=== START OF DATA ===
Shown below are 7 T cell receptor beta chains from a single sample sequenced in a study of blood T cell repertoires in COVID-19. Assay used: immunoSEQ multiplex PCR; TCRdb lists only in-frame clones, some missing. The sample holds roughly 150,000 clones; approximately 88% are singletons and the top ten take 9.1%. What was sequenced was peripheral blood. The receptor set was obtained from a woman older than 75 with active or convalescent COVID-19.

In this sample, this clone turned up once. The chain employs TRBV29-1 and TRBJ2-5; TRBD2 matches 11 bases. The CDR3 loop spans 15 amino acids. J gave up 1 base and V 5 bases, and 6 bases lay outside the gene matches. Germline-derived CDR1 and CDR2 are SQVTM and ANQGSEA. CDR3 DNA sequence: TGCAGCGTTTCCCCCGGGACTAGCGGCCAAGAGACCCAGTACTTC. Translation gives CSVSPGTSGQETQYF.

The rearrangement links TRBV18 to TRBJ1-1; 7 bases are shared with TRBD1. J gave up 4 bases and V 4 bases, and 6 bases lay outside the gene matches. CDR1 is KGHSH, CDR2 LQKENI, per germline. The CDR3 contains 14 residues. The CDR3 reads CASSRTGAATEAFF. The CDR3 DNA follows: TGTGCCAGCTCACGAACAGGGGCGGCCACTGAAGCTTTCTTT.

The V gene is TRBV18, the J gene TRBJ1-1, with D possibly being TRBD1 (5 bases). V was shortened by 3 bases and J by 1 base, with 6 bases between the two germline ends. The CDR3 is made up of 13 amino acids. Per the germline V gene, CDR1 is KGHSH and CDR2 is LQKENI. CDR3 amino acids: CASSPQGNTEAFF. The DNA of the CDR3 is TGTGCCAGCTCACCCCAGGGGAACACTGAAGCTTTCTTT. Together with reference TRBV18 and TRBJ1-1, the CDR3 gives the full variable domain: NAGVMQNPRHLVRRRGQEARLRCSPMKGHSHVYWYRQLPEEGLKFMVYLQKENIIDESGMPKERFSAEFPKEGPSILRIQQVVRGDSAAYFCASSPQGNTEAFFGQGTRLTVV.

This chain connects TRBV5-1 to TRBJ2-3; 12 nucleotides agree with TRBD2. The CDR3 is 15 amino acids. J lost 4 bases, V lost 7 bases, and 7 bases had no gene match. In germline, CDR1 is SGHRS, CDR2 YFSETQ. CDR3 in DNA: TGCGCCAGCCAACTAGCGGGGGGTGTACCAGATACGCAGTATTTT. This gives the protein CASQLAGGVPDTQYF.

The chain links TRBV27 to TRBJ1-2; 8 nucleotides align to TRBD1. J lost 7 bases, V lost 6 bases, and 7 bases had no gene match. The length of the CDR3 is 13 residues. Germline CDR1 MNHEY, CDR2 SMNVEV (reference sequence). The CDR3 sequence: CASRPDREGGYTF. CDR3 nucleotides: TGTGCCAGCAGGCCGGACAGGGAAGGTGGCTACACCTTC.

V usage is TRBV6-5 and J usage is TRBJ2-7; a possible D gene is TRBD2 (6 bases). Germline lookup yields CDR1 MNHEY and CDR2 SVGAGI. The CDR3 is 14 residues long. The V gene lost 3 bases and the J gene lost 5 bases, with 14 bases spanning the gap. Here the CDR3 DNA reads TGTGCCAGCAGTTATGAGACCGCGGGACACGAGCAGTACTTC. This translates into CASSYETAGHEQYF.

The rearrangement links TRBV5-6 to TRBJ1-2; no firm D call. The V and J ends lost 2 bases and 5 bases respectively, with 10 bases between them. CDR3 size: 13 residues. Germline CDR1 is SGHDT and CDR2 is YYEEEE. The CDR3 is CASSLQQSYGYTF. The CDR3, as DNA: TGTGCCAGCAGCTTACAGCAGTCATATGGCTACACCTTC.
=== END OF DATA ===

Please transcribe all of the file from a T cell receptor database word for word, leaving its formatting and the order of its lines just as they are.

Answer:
Shown below are 7 T cell receptor beta chains from a single sample sequenced in a study of blood T cell repertoires in COVID-19. Assay used: immunoSEQ multiplex PCR; TCRdb lists only in-frame clones, some missing. The sample holds roughly 150,000 clones; approximately 88% are singletons and the top ten take 9.1%. What was sequenced was peripheral blood. The receptor set was obtained from a woman older than 75 with active or convalescent COVID-19.

In this sample, this clone turned up once. The chain employs TRBV29-1 and TRBJ2-5; TRBD2 matches 11 bases. The CDR3 loop spans 15 amino acids. J gave up 1 base and V 5 bases, and 6 bases lay outside the gene matches. Germline-derived CDR1 and CDR2 are SQVTM and ANQGSEA. CDR3 DNA sequence: TGCAGCGTTTCCCCCGGGACTAGCGGCCAAGAGACCCAGTACTTC. Translation gives CSVSPGTSGQETQYF.

The rearrangement links TRBV18 to TRBJ1-1; 7 bases are shared with TRBD1. J gave up 4 bases and V 4 bases, and 6 bases lay outside the gene matches. CDR1 is KGHSH, CDR2 LQKENI, per germline. The CDR3 contains 14 residues. The CDR3 reads CASSRTGAATEAFF. The CDR3 DNA follows: TGTGCCAGCTCACGAACAGGGGCGGCCACTGAAGCTTTCTTT.

The V gene is TRBV18, the J gene TRBJ1-1, with D possibly being TRBD1 (5 bases). V was shortened by 3 bases and J by 1 base, with 6 bases between the two germline ends. The CDR3 is made up of 13 amino acids. Per the germline V gene, CDR1 is KGHSH and CDR2 is LQKENI. CDR3 amino acids: CASSPQGNTEAFF. The DNA of the CDR3 is TGTGCCAGCTCACCCCAGGGGAACACTGAAGCTTTCTTT. Together with reference TRBV18 and TRBJ1-1, the CDR3 gives the full variable domain: NAGVMQNPRHLVRRRGQEARLRCSPMKGHSHVYWYRQLPEEGLKFMVYLQKENIIDESGMPKERFSAEFPKEGPSILRIQQVVRGDSAAYFCASSPQGNTEAFFGQGTRLTVV.

This chain connects TRBV5-1 to TRBJ2-3; 12 nucleotides agree with TRBD2. The CDR3 is 15 amino acids. J lost 4 bases, V lost 7 bases, and 7 bases had no gene match. In germline, CDR1 is SGHRS, CDR2 YFSETQ. CDR3 in DNA: TGCGCCAGCCAACTAGCGGGGGGTGTACCAGATACGCAGTATTTT. This gives the protein CASQLAGGVPDTQYF.

The chain links TRBV27 to TRBJ1-2; 8 nucleotides align to TRBD1. J lost 7 bases, V lost 6 bases, and 7 bases had no gene match. The length of the CDR3 is 13 residues. Germline CDR1 MNHEY, CDR2 SMNVEV (reference sequence). The CDR3 sequence: CASRPDREGGYTF. CDR3 nucleotides: TGTGCCAGCAGGCCGGACAGGGAAGGTGGCTACACCTTC.

V usage is TRBV6-5 and J usage is TRBJ2-7; a possible D gene is TRBD2 (6 bases). Germline lookup yields CDR1 MNHEY and CDR2 SVGAGI. The CDR3 is 14 residues long. The V gene lost 3 bases and the J gene lost 5 bases, with 14 bases spanning the gap. Here the CDR3 DNA reads TGTGCCAGCAGTTATGAGACCGCGGGACACGAGCAGTACTTC. This translates into CASSYETAGHEQYF.

The rearrangement links TRBV5-6 to TRBJ1-2; no firm D call. The V and J ends lost 2 bases and 5 bases respectively, with 10 bases between them. CDR3 size: 13 residues. Germline CDR1 is SGHDT and CDR2 is YYEEEE. The CDR3 is CASSLQQSYGYTF. The CDR3, as DNA: TGTGCCAGCAGCTTACAGCAGTCATATGGCTACACCTTC.